back to article Verizon's transparency report shows more than 320,000 US data slurping orders

Verizon has published its first transparency report detailing how often governments come calling for customer records and conversations – and the results show the amount of stuff Google, Microsoft and others hand over is just a drop in the ocean by comparison. "Our report reflects the fact that telecom providers receive more …


This topic is closed for new posts.
  1. RobHib

    Smoke signals or carrier pigeons anyone?

    Smoke signals or carrier pigeons perhaps, and what about encrypted semaphore?

    Wonder how the NSA, GCHQ etc. intend to get transparency reports for these. Reckon they'll be necessary soon.

  2. Nathan 6

    Is this surprising?

    Lets see, government funds and builds the internet backbone for their own purposes, allows companies to use it to sell services to their customers and now everyone is surprised when the government wants to pick at the data. Give me a break, if you don't want the gorv potential snooping then build an over the air, trusted, amateur, secure, ptp network for your own needs (FCC might have issues though). Otherwise, just assume some agency is snooping your data. Kinda like when put trash by the curb, its free for anyone to go through, much like when you send data over the internet.

    Also, I strongly suspect that some gorv agency has a quantum computer munching away at data of interest.

    1. RobHib

      @Nathan 6 -- Re: Is this surprising?

      amateur, secure, ptp network for your own needs (FCC might have issues though).

      Nice idea but....

      What do you think all those spy satellites do? They just don't take pretty close-ups of newspaper headlines people are reading. Ever since the Cold War those satellites have been forensically scanning the spectrum from DC to Daylight. Encrypting your signal just means you go from a plain line item to one with a red tick next to it (hence my smoke signal comment).

      BTW, this idea of sweeping and recording the spectrum is so old that it goes back to the mid/late '50s when the first Ampex VRX-1000 2" video recorders were modified and put in planes as wide band spectrum recorders (of course, before that--back to day-one of wireless--it was done manually).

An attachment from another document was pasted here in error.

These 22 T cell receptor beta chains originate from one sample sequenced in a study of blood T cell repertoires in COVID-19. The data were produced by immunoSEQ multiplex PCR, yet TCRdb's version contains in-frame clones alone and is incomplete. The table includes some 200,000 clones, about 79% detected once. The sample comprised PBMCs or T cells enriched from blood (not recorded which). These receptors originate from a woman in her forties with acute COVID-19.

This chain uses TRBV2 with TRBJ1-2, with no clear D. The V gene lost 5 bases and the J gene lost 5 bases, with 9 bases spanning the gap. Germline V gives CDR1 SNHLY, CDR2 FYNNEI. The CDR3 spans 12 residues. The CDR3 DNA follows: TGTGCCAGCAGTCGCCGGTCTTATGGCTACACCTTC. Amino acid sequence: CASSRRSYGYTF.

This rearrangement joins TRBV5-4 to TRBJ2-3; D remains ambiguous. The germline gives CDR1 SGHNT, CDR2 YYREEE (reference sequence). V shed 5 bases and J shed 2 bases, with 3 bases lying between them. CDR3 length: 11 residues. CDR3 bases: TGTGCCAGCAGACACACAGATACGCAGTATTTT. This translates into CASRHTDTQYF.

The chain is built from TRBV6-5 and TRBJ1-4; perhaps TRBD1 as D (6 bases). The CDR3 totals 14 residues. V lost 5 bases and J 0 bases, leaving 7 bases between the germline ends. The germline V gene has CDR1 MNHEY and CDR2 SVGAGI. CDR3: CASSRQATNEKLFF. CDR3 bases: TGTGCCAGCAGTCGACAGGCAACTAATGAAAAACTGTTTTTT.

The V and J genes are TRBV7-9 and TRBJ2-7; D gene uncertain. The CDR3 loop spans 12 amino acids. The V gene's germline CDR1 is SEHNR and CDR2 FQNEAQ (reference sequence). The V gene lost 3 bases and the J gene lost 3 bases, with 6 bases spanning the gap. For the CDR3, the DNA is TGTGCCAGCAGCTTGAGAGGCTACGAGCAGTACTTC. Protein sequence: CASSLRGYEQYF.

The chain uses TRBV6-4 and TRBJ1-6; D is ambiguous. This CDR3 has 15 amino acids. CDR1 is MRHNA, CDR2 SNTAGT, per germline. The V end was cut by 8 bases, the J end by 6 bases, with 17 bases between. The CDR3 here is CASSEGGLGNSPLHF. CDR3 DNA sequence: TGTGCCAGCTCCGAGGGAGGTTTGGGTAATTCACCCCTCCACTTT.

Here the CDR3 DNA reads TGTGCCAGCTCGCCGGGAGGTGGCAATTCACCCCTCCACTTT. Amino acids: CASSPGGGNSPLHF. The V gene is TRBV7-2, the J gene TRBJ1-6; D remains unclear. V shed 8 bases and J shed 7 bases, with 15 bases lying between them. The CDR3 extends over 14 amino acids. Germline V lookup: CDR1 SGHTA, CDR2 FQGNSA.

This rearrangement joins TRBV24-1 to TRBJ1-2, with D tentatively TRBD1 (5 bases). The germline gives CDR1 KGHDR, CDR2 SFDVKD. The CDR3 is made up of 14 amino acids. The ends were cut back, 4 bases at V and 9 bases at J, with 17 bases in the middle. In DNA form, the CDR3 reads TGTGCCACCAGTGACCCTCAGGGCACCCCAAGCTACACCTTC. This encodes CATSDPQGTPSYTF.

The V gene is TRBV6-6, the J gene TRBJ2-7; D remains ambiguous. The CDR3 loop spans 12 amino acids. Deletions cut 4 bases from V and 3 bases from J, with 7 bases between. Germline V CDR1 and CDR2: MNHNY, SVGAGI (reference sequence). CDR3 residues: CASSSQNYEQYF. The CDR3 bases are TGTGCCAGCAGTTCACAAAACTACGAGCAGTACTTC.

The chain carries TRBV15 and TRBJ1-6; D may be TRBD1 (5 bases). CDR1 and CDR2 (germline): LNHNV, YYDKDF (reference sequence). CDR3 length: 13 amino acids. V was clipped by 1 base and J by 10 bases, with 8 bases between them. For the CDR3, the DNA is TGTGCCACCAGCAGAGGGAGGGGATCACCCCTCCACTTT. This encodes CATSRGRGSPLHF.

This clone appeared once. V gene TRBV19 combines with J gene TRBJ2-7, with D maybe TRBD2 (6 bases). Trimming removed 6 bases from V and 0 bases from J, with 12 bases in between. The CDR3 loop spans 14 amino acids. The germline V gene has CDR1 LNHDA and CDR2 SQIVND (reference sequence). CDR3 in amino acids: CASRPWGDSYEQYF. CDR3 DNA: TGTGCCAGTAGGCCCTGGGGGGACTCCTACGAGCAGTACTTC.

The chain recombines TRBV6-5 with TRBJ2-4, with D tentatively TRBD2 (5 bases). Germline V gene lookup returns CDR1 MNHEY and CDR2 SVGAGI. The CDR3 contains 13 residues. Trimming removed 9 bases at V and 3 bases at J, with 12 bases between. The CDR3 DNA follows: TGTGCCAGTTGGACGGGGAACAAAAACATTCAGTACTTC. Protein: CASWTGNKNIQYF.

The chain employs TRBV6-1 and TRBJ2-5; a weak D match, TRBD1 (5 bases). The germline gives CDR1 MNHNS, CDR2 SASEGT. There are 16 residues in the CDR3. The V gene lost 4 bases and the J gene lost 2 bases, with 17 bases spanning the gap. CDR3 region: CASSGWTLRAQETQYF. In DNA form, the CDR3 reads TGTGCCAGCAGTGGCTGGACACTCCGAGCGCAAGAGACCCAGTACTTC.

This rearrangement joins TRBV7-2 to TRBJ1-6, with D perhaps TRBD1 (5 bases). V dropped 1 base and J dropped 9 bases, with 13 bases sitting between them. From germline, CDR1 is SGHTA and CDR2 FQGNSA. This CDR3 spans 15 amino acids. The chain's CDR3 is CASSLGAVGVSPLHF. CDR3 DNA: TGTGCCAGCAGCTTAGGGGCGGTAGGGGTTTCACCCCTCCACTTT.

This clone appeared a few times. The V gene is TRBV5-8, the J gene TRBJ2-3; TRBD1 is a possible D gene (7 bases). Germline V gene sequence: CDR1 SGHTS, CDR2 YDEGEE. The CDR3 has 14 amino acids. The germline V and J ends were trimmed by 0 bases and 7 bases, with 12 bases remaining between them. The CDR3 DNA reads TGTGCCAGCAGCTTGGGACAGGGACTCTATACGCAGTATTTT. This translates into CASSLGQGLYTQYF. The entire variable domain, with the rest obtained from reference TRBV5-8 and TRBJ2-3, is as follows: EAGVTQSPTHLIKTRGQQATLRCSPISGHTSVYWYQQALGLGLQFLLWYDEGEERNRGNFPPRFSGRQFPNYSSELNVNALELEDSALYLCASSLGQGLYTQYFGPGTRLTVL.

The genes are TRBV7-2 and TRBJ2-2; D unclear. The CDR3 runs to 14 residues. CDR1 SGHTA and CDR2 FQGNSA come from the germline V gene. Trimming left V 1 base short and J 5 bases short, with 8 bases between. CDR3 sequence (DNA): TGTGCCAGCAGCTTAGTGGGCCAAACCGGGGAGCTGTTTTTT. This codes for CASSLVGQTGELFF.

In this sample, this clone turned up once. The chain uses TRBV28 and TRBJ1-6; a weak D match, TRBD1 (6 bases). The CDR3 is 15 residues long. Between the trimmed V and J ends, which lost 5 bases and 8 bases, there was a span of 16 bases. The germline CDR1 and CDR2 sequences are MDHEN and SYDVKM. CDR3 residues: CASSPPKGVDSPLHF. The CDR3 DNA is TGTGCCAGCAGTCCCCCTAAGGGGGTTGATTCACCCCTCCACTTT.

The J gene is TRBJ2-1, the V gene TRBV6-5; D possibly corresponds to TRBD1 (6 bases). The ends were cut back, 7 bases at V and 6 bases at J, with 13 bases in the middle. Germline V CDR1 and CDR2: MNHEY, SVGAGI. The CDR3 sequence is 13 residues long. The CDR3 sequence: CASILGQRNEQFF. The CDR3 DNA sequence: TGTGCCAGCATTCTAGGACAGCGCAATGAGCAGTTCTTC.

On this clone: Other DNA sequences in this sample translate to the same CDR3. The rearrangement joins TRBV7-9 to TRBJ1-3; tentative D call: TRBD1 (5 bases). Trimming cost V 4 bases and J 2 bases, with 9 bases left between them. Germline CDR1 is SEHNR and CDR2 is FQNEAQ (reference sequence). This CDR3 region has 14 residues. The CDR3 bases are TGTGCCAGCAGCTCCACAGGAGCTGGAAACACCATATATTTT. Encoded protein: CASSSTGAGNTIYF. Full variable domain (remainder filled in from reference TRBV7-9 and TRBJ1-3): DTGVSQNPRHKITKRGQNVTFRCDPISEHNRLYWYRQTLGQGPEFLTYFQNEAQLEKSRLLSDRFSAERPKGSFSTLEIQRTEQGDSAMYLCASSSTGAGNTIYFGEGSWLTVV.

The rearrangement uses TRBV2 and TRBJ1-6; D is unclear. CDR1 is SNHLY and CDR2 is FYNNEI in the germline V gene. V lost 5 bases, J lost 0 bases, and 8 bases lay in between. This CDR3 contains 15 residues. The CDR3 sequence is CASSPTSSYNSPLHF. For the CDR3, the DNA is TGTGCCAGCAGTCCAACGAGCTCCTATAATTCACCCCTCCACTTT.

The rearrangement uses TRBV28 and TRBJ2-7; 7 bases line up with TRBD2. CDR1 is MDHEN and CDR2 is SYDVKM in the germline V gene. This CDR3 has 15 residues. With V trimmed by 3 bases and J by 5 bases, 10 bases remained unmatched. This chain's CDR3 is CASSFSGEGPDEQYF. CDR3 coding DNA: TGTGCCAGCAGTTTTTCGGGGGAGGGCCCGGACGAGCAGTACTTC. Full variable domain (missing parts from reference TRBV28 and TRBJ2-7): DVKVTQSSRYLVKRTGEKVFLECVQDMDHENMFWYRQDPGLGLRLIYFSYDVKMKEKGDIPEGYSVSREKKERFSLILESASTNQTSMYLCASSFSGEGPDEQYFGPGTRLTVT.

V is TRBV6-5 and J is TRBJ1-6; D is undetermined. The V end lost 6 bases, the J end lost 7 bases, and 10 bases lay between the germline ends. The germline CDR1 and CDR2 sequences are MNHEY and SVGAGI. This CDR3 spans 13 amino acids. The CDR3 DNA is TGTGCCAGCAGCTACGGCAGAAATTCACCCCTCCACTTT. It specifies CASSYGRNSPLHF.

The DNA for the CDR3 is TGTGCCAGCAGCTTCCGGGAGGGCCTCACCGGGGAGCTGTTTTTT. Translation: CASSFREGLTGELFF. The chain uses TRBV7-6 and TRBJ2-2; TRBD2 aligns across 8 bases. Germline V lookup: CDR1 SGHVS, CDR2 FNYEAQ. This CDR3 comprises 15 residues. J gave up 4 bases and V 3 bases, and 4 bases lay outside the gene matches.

3. NP-Hardass

    For anyone wondering, assuming each was for a different individual (and my math is correct), that approximately 0.30% of their customers

    1. Trevor_Pott Gold badge

      And how many non-customers (I.E. foreign civilians such as myself) were monitored? Hmm?

  4. Anonymous Coward
    Anonymous Coward

    I'm so unpopular....

    ....even the NSA doesn't spy on me.

    1. wayward4now

      Re: I'm so popular....

      Since "I am a BAD MAN!" - (echo Muhammad Ali)

  5. Anonymous Coward
    Anonymous Coward

    The UK asked only 386 times.

    That's because UK security bods can just grab the data they want out of the collaborative slurp they run with NSA. I'm surprised that there were any UK requests listed by Verizon.

    1. I. Aproveofitspendingonspecificprojects
      Big Brother

      Re: The UK asked only 386 times.

      I was pleasantly surprised to read that, then on further reading about US requests being in the nature of one size fits all, I realised that the 386 calls were to Germany, the USA and the other 100 or so countries and the rest must have been to all Britain's ISPs, banks, and local area authorities.

      Said calls saying:

      "Give me your clothes, your boots and the key to your motorcycle."


      And those are just data requests. We don't know how much patting down was also going on. Area authorities being the nexus of all their desires; police, schools and social security benefits agencies etc.

      Which leaves me wondering what protocols they use to spy on employers and the private sector.

  6. Version 1.0 Silver badge

    Wait for the next batch of numbers

    These numbers are only the numbers that they are permitted to release and only purportedly cover "official" requests, meanwhile everything is being sucked into the NSA/GCHQ vacuum cleaners for "analysis" - no, we're not collecting anything, we're just analyzing it.

  7. Jonathan Richards 1

    between 1,000 and 2,000 national security letters – a presidentially issued order to hand over data

    Supposing the President is available to "issue" these letters every day of the year, (he isn't) and they're spread out evenly in time (very unlikely), then there are close to three issued, to Verizon alone, every day. Since the President is a busy man, and Verizon isn't the only recipient, I suggest that "presidentially-issued" is a terminological inexactitude (or LIE), and that the President is in general perfectly unaware of the terms and targets of the national security letters sent out in his name. Has anyone asked him?

  8. btrower

    At last, probable cause

    Hundreds of thousands of orders to spy on people? There is no way there was legitimate probable cause anywhere there. That means you have probable cause to start getting search warrants to take a look into the people and departments doing all this dragnet surveillance.

    There *are* laws governing this and they flow from the Constitution of the United States. It is time for ordinary people to start convening Grand Juries.

  9. All names Taken
    Paris Hilton

    I think what all this observation and collation of data means is that the eavesdropping services have good sales people making a jolly good sales pitch to politicians who tend to know very little and become easily impressed with the consequences of decisions made especially when presented by equally brilliant level 2 sales people (contract managers?)?

This topic is closed for new posts.

Biting the hand that feeds IT © 1998–2020